Tionda Z. Bradley

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Top Three Rows and Bottom Left and Center: Tionda, circa 2001;
Bottom Right: Age-progessions to age 23 (circa 2014)

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Vital Statistics at Time of Disappearance

  • Missing Since: July 6, 2001 from Chicago, Illinois
  • Classification: Endangered Missing
  • Date Of Birth: January 20, 1991
  • Age: 10 years old
  • Height and Weight: 4'2, 70 pounds
  • Distinguishing Characteristics: African-American female. Brown hair, brown eyes. Tionda has a quarter-sized burn scar on her left forearm. She had a scrape on her left calf on the time of her July 2001 disappearance. Tionda normally wears her hair in long ponytails.
  • Clothing/Jewelry Description: Green ponytail holders in her hair.
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    Details of Disappearance

    Tionda was last seen at her family's residence in the 3500 block of South Lake Park Avenue in Chicago, Illinois on July 6, 2001. Her mother departed for work at approximately 6:30 a.m. Tionda and her younger sister, Diamond Bradley, stayed at the house during the morning. Their mother, Tracey Bradley, discovered that the girls were not inside their residence when she returned at approximately 11:00 a.m. Tionda apparently left a note stating that she and Diamond planned to walk to a nearby school and store. Tionda was enrolled in summer classes at Doolittle Elementary School at the time, but school officials said that she was absent the day of her disappearance.

    Several neighborhood children told authorities that they saw Tionda and Diamond playing outside of their residence at approximately 12:00 p.m. Neither child has been heard from again. An extensive search of the surrounding areas produced no clues as to their whereabouts.

    Tionda is described as having a shy nature when dealing with strangers. Her hobbies include running track and dancing. She uses the term "Girl" often and pronounces "bye-bye" as "baby-bye."

    Authorities said that Tracey was not cooperating with investigators in relation to her daughters' cases. She shoved a police officer who requested that she accompany him to the precinct to discuss new leads in March 2002. Tracey was placed in handcuffs and taken to the station, where she briefly spoke with investigators. Her attorney arrived shortly thereafter and stopped the interview. Authorities said that Tracey missed several scheduled appointments with detectives in the past. Tracey's spiritual advisor told the media that officers had violated her rights by forcibly taking her to the precinct. Authorities said that Tracey was physically combative and they needed to restrain her in handcuffs.

    Tracey's mother voluntarily took a polygraph exam shortly after Tionda and Diamond disappeared as a matter of cooperation. She is not being called a suspect in her daughters' disappearances. Authorities are interviewing most of the girls' relatives and friends once again as the investigations continue. They searched the children's great-grandfather's Wisconsin home but found no evidence. Some investigators theorized that Diamond and Tionda were taken by a North African man who had paid child support for one of them until the summer of 2001, when he learned he was not her father. FBI agents went to Morocco to investigate the lead, but did not find any evidence that the Bradley children had been there. Police believe Tionda would have contacted her loved ones by now if she could have; they think both children are either deceased or have been taken out of the country.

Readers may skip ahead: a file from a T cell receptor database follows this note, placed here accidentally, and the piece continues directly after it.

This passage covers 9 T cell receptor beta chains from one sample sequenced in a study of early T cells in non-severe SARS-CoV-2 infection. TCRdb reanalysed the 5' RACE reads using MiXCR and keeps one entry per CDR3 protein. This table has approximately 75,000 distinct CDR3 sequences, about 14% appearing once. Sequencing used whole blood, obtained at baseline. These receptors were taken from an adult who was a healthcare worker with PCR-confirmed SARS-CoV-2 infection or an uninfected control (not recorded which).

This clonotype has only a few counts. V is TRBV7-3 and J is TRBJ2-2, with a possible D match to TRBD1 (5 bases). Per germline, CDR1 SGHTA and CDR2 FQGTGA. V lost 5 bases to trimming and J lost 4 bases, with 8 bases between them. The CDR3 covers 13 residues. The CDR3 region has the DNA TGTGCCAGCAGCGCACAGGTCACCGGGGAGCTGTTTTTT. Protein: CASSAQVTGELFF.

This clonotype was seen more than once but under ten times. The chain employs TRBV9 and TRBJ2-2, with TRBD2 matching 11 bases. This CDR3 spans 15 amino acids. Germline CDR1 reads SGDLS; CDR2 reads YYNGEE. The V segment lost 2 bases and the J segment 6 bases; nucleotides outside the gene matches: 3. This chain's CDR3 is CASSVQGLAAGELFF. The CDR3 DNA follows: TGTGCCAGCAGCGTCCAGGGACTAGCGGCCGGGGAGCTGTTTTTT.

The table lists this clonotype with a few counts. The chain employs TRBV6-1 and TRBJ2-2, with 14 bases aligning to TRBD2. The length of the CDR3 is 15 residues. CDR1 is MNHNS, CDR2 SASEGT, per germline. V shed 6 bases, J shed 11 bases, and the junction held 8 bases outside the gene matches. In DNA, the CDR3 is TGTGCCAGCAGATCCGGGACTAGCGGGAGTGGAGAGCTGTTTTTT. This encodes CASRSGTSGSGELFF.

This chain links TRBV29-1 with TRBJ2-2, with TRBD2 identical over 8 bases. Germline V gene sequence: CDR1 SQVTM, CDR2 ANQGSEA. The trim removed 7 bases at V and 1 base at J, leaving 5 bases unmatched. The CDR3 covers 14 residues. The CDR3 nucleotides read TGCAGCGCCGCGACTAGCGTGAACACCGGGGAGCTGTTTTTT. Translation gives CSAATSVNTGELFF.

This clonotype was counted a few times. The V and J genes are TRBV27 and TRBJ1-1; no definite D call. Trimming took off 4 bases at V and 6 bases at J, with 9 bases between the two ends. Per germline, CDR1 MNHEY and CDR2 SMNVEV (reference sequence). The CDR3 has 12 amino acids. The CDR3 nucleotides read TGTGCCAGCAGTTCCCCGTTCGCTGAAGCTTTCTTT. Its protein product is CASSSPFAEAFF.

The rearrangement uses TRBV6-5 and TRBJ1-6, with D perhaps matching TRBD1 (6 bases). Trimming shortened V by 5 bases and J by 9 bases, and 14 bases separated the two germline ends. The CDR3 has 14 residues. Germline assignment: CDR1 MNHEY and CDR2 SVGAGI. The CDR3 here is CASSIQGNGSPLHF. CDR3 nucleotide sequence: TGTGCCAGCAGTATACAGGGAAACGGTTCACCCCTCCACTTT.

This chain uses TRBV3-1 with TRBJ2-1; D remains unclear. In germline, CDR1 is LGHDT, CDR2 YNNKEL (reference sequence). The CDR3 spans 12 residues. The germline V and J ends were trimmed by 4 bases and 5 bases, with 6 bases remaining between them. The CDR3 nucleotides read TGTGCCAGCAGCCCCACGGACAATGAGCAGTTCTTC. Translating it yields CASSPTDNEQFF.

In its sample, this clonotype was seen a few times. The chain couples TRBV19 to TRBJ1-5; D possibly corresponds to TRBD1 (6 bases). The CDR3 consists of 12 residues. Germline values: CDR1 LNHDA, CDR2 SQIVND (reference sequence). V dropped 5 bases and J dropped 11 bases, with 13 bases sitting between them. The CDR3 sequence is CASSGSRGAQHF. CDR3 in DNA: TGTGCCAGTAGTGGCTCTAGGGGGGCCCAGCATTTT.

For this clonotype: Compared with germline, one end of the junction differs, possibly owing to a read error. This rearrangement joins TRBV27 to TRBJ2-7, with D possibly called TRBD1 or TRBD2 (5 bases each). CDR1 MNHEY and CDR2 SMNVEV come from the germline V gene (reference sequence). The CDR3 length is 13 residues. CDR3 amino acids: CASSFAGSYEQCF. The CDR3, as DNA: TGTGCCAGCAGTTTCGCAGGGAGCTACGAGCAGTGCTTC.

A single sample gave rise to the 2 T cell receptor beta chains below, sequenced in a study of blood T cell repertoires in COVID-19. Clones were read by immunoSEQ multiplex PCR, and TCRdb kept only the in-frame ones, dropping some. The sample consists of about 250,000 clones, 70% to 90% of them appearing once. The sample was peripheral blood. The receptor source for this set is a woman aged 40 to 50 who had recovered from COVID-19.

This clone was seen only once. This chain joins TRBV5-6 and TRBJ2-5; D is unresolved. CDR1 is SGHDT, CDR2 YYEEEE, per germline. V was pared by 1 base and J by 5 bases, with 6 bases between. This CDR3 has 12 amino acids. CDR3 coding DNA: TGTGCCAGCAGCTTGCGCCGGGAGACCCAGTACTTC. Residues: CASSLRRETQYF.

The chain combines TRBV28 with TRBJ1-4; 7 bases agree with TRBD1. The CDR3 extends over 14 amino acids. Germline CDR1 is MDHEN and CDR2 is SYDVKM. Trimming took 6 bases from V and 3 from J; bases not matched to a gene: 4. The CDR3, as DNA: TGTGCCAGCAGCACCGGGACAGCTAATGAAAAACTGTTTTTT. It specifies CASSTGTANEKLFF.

Authorities located a young girl who matched Diamond's description in November 2001. The child was lost and investigators asked Tracey to identify the girl, but she refused. Tracey's mother arrived at the precinct and stated that the child was not Diamond. The girl was eventually identified and returned to her family. Human remains, believed to be those of a girl in her early teens, were found in an industrial area on the far south side of Chicago, near some railroad tracks, in late April 2005. Investigators initially thought they might be Tionda's, but scientists who examined the remains said they were probably from a Caucasian or Hispanic girl. They have not been identified.

    The Bradley sisters' cases remain unsolved.

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    Investigating Agency
    If you have any information concerning this case, please contact:
    Chicago Police Department
    312-745-6007

    OR
    Federal Bureau Of Investigation
    Chicago Office
    312-431-1333

    Source Information
    The National Center For Missing and Exploited Children
    Child Protection Education Of America
    America's Most Wanted
    The Bradley Sisters
    Federal Bureau Of Investigation
    The Chicago Sun-Times
    The Chicago Tribune
    WMAQ-TV
    Find Tionda and Diamond
    Facebook Page for Diamond and Tionda Bradley

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    Updated 8 times since October 12, 2004.

    Last updated February 3, 2015; four pictures added.

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